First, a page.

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#6 of the Top Ten Ways to Save Food Energy

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In season

#6. Buy in season and learn to preserve or store produce

It is February/March in the Northeast and there is nothing “in season” ( i.e., that is being harvested now) to buy, but there is a great deal in season to eat.  The cold winters here are perfect for hot and hearty meals.  The vegetables that are grown locally are still abundant in our stores and farmers’ markets.  They are the vegetables that store well – winter squash, pumpkins, potatoes, onions, garlic, cabbage, Brussels spouts, Jerusalem artichokes, carrots, parsnips, turnips, rutabagas, beets, and even some kale or collards.  Not only does the weather get colder and days shorter in the winter, but our bodies have cycles, too.  When you eat with the season, the food is fresher and has warming power to get you through the cold months or the cooling effect you are thankful for in the heat.  Foods are also much more economical when you buy what is in season.  When you buy asparagus at Christmas or turnips in June, you can be sure they have traveled a long way to your market.

So what about having a supply of fresh or home-preserved vegetables and fruit on hand all year? The most obvious advantage is fewer trips to the market.  There is almost always a savings when you buy a large quantity directly from the farmer.  Of course, if you grow your own food, it is less expensive still.  Having abundant produce on hand year round increases the probability that you will eat all that nutritious food.  There is really no disadvantage.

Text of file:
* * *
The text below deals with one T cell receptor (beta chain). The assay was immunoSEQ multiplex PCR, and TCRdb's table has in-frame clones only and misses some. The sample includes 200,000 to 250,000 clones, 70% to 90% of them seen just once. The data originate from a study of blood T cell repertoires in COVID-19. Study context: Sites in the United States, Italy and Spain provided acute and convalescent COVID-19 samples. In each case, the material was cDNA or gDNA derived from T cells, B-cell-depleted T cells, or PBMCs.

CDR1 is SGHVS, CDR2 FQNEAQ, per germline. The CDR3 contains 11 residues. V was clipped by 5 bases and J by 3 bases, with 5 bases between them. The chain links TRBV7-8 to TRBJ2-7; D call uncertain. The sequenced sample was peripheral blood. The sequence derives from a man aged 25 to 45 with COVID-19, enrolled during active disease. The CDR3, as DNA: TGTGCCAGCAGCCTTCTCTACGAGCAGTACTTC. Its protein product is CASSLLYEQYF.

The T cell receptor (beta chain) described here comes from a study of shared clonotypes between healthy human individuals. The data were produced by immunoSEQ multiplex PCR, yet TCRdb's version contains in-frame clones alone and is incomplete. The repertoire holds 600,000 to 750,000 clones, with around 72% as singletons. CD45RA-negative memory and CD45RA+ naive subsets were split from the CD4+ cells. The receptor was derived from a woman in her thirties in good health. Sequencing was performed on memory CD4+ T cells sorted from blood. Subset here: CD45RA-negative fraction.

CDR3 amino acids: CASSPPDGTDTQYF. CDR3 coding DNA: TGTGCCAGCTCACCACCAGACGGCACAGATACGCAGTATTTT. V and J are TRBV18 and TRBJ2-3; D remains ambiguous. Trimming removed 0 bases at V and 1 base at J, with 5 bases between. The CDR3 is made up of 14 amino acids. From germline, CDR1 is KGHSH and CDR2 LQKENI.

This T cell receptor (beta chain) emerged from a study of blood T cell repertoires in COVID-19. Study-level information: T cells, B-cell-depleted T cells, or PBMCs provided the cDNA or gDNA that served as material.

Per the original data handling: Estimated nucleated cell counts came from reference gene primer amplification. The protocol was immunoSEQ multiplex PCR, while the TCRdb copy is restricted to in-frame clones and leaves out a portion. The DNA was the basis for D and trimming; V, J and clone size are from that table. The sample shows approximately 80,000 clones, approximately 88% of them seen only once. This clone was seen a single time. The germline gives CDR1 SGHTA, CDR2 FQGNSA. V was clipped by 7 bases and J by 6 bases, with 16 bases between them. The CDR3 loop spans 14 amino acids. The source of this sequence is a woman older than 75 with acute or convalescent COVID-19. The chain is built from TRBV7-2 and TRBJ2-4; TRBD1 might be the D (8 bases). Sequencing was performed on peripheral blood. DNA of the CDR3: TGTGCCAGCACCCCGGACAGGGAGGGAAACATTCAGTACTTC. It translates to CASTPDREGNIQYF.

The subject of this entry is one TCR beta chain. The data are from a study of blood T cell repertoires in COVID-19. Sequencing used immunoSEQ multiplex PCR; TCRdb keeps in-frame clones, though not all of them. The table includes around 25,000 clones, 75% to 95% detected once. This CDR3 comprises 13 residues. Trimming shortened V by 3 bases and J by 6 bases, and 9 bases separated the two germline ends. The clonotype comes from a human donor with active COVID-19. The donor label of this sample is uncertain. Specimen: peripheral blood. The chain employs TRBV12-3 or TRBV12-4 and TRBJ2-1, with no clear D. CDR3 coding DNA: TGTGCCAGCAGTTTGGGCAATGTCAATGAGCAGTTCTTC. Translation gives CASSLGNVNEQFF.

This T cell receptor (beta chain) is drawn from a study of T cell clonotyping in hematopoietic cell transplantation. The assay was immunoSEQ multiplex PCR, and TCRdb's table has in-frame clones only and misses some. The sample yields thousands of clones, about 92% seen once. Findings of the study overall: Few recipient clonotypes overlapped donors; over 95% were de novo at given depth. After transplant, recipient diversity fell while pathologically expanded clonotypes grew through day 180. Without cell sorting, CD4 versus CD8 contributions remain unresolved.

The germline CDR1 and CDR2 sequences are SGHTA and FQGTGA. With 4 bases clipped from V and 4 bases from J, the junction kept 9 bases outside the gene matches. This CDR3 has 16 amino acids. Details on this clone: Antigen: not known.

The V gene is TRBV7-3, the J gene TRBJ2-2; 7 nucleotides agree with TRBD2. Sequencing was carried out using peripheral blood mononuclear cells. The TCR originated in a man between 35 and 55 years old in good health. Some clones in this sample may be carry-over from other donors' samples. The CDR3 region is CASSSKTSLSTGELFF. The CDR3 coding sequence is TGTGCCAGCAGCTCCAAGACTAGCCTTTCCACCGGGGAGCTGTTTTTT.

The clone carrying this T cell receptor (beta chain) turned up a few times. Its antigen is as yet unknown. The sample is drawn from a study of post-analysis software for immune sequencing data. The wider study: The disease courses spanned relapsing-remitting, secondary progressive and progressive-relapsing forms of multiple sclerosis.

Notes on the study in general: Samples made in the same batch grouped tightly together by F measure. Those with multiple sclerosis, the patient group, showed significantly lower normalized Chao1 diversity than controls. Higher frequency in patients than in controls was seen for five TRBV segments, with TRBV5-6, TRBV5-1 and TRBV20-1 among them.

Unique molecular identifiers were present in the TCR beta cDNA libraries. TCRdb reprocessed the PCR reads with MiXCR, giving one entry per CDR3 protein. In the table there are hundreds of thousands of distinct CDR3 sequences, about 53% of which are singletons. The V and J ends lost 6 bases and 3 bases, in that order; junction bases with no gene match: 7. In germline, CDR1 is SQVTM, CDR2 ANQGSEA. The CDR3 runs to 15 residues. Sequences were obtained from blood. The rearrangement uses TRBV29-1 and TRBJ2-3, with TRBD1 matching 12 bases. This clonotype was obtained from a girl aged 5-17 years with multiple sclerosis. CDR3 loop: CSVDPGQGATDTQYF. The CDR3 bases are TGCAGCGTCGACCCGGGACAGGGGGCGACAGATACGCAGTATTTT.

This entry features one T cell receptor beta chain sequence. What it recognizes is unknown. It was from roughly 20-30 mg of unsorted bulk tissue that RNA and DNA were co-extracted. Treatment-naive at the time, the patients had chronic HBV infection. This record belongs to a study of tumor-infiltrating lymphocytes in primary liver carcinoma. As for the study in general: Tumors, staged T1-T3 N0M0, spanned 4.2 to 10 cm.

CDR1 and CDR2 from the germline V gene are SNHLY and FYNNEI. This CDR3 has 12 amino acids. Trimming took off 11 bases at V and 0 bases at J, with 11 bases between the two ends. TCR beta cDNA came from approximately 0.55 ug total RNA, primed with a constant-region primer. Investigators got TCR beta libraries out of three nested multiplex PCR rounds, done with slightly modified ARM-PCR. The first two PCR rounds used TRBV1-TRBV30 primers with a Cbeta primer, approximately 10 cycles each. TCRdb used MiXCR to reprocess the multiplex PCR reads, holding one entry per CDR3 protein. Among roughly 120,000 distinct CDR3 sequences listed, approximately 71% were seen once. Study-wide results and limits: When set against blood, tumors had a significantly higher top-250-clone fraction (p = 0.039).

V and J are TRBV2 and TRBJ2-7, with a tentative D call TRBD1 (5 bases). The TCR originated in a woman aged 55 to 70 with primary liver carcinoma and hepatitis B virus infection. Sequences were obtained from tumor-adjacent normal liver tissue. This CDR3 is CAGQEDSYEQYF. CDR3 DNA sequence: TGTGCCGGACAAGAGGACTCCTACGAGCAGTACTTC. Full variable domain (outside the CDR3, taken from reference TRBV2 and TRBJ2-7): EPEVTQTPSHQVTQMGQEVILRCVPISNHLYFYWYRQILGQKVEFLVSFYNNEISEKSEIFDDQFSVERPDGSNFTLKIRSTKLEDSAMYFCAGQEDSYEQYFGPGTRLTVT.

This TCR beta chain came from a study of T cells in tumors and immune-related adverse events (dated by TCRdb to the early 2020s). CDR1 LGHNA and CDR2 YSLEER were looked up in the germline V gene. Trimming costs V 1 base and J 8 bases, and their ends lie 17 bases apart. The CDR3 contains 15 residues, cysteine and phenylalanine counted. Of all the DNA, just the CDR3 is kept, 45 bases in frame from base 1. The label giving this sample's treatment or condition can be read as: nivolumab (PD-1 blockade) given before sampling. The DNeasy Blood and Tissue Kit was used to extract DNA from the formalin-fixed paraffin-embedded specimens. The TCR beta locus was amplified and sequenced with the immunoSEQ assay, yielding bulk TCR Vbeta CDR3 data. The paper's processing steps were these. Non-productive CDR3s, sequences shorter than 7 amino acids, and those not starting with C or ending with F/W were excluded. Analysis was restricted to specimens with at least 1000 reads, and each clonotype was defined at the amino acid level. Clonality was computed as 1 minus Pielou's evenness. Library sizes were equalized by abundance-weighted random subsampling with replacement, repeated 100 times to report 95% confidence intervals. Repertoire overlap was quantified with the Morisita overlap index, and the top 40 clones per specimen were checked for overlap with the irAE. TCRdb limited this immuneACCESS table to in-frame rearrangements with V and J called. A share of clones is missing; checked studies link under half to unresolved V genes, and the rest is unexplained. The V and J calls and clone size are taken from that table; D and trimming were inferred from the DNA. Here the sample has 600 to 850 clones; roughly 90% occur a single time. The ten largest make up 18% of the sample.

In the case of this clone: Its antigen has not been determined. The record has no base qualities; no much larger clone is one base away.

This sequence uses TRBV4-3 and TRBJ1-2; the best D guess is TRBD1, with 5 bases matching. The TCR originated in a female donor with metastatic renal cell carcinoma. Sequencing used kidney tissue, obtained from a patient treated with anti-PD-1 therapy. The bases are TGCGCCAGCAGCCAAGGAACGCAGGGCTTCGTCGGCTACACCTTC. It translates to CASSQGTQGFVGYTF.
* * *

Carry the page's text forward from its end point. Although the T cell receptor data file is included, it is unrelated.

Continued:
There are many methods to preserve food.  For vegetables the most common are freezing and canning.  The main drawback of these methods from an energy standpoint is that they both use considerable energy.  Canning uses large amounts of water and heat (washing the produce, sterilizing the jars and lids, cooking the vegetables and then either a water bath for 10 – 15 minutes of boiling water or a pressure cooker).  Freezing produce takes much less in the beginning, just a quick blanching, but electricity is used to keep the vegetables frozen.  Dehydration is another preservation method.  It uses the energy up front to power a dehydrator.  Once thoroughly dry, the fruit or vegetable can be stored at room temperature in glass jars.  A brief time is needed to rehydrate the food when you are ready to use it.  The other advantage to drying food is saving space.  With the water removed the food is one-quarter to one-tenth its original size.  This method is great for  vegetables used in soups, fruit pieces or leathers.  However, the fall vegetables above can just “hang out”, “sit around” in their own skin and be eaten raw or cooked when you want to use them.  This is simply called “storing”.


If you are a gardener, many of these root crops can be kept in the ground with heavy mulch.  When you are ready to harvest, you remove the mulch (and snow!) and the unfrozen ground holds your root vegetable in cold storage.  You can also dig or pull the roots and put them in five gallon buckets with sand or compost.  The buckets can then be stored in a cold place like an unheated garage.  Care must be taken to keep the produce from freezing. 

Other vegetables like it cold but not damp.  Onions, garlic and potatoes store well in baskets in a 35-45 degree place, out of the light.  Some others, like winter squash and pumpkins, can just be kept at about 55-65 degrees (a cool spot in your home) with no special treatment.  Skins should be clean and free from dirt.  In the right storage conditions, most fall produce will last right into spring and early summer.  By then you will be glad to have the asparagus and spinach and so will your body.  Then all spring, summer and fall, adopt the "fresh is best" attitude and enjoy local produce as soon as it comes onto the market and as long as it is available.

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